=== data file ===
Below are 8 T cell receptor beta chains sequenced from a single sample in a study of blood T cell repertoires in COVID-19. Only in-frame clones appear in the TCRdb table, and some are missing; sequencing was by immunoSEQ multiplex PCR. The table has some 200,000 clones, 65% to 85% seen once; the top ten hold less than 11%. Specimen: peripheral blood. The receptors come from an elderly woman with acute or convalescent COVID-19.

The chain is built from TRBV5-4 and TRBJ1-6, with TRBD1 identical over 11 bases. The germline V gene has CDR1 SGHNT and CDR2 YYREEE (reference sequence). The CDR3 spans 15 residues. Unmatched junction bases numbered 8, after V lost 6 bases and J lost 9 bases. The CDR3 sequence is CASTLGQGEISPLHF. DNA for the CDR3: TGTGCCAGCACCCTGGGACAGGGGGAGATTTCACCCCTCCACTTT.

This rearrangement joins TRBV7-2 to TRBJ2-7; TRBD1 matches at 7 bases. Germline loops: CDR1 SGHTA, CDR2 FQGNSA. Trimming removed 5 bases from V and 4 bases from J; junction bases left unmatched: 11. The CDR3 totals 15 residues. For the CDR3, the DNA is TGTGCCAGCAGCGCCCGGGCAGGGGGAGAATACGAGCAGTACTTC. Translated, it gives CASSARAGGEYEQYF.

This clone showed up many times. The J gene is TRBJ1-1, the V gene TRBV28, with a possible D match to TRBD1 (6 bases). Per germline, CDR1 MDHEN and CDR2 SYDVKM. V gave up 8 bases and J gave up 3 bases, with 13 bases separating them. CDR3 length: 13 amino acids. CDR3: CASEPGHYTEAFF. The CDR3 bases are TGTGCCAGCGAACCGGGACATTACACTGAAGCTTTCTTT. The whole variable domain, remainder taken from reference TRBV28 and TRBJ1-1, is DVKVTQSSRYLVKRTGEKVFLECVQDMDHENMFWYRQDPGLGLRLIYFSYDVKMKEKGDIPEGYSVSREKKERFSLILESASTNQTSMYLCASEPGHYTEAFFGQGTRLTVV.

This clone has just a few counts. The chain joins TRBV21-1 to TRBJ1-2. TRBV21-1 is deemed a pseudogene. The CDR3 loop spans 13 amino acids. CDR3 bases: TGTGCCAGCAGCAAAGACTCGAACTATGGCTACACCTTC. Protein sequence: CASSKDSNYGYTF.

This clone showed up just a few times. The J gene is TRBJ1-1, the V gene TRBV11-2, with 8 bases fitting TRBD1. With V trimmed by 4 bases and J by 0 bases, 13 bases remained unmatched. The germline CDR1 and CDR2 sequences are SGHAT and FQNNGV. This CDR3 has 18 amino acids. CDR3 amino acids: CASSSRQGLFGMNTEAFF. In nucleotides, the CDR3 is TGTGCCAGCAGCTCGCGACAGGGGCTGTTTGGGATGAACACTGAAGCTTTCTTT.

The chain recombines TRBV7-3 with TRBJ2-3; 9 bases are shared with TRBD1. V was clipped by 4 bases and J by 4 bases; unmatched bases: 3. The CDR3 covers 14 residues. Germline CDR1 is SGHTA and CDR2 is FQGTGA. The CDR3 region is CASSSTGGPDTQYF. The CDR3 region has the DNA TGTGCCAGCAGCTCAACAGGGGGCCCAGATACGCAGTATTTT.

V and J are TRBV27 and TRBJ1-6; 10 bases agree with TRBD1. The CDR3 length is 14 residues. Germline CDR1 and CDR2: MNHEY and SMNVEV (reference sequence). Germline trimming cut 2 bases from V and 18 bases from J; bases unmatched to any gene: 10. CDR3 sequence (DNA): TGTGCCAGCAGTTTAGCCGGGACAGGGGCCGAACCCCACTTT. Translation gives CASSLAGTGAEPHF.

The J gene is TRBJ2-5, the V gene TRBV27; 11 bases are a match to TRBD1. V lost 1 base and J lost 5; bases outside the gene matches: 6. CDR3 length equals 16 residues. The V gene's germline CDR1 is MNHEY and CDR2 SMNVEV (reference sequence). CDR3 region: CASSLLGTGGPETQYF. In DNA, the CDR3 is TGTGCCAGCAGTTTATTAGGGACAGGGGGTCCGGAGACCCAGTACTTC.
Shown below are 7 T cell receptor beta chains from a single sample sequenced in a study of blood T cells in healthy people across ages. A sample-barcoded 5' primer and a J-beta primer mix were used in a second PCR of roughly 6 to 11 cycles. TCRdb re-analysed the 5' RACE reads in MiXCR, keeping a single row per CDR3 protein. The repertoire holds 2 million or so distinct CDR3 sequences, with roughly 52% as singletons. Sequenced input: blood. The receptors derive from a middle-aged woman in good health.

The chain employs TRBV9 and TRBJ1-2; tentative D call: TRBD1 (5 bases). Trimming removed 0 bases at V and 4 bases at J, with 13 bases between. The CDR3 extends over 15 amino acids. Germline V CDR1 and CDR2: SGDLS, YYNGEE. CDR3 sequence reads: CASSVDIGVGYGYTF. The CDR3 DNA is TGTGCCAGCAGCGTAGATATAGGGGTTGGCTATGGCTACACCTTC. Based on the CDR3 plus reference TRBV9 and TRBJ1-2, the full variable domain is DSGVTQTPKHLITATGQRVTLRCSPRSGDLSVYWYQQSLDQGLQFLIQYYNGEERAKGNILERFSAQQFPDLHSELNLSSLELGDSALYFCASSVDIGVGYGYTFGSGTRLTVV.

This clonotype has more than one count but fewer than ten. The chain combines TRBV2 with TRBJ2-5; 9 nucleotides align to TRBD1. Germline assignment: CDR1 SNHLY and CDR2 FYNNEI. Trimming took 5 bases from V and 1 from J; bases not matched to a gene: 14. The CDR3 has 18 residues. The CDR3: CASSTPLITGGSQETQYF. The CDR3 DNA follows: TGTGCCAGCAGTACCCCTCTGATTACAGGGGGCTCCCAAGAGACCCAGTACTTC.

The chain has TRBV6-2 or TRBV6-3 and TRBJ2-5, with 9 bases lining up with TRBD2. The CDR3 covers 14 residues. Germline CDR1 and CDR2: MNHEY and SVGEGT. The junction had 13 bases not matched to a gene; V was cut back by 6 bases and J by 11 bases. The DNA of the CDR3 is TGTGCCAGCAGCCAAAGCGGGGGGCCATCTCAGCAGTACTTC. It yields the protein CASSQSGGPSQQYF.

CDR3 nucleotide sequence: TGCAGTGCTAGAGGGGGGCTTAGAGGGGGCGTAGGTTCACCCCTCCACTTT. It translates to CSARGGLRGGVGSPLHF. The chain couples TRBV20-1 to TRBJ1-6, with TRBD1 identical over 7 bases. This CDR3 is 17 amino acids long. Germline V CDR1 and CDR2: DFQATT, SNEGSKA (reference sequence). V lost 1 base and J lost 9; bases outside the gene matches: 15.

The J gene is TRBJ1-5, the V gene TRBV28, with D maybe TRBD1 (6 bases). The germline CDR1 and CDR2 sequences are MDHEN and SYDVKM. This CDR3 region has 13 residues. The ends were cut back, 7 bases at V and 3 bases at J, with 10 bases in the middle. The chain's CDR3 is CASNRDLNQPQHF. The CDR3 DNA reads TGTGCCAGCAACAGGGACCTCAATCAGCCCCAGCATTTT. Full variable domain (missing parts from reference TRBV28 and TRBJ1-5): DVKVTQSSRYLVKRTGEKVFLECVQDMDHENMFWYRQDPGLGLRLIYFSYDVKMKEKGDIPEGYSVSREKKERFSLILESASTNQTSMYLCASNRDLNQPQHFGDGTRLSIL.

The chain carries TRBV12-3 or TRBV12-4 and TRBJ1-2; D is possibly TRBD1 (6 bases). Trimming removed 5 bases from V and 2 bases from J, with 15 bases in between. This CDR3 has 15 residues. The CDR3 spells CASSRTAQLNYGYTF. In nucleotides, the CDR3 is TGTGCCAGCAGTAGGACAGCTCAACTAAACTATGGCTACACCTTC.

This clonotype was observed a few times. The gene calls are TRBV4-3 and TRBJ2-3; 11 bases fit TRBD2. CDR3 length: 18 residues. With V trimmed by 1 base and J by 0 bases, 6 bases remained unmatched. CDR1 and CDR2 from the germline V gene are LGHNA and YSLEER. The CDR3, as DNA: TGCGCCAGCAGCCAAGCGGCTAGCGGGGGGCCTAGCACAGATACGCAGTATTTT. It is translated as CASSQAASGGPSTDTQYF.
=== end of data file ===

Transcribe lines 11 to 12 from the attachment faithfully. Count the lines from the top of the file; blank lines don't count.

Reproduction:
The chain employs TRBV9 and TRBJ1-2; tentative D call: TRBD1 (5 bases). Trimming removed 0 bases at V and 4 bases at J, with 13 bases between. The CDR3 extends over 15 amino acids. Germline V CDR1 and CDR2: SGDLS, YYNGEE. CDR3 sequence reads: CASSVDIGVGYGYTF. The CDR3 DNA is TGTGCCAGCAGCGTAGATATAGGGGTTGGCTATGGCTACACCTTC. Based on the CDR3 plus reference TRBV9 and TRBJ1-2, the full variable domain is DSGVTQTPKHLITATGQRVTLRCSPRSGDLSVYWYQQSLDQGLQFLIQYYNGEERAKGNILERFSAQQFPDLHSELNLSSLELGDSALYFCASSVDIGVGYGYTFGSGTRLTVV.

This clonotype has more than one count but fewer than ten. The chain combines TRBV2 with TRBJ2-5; 9 nucleotides align to TRBD1. Germline assignment: CDR1 SNHLY and CDR2 FYNNEI. Trimming took 5 bases from V and 1 from J; bases not matched to a gene: 14. The CDR3 has 18 residues. The CDR3: CASSTPLITGGSQETQYF. The CDR3 DNA follows: TGTGCCAGCAGTACCCCTCTGATTACAGGGGGCTCCCAAGAGACCCAGTACTTC.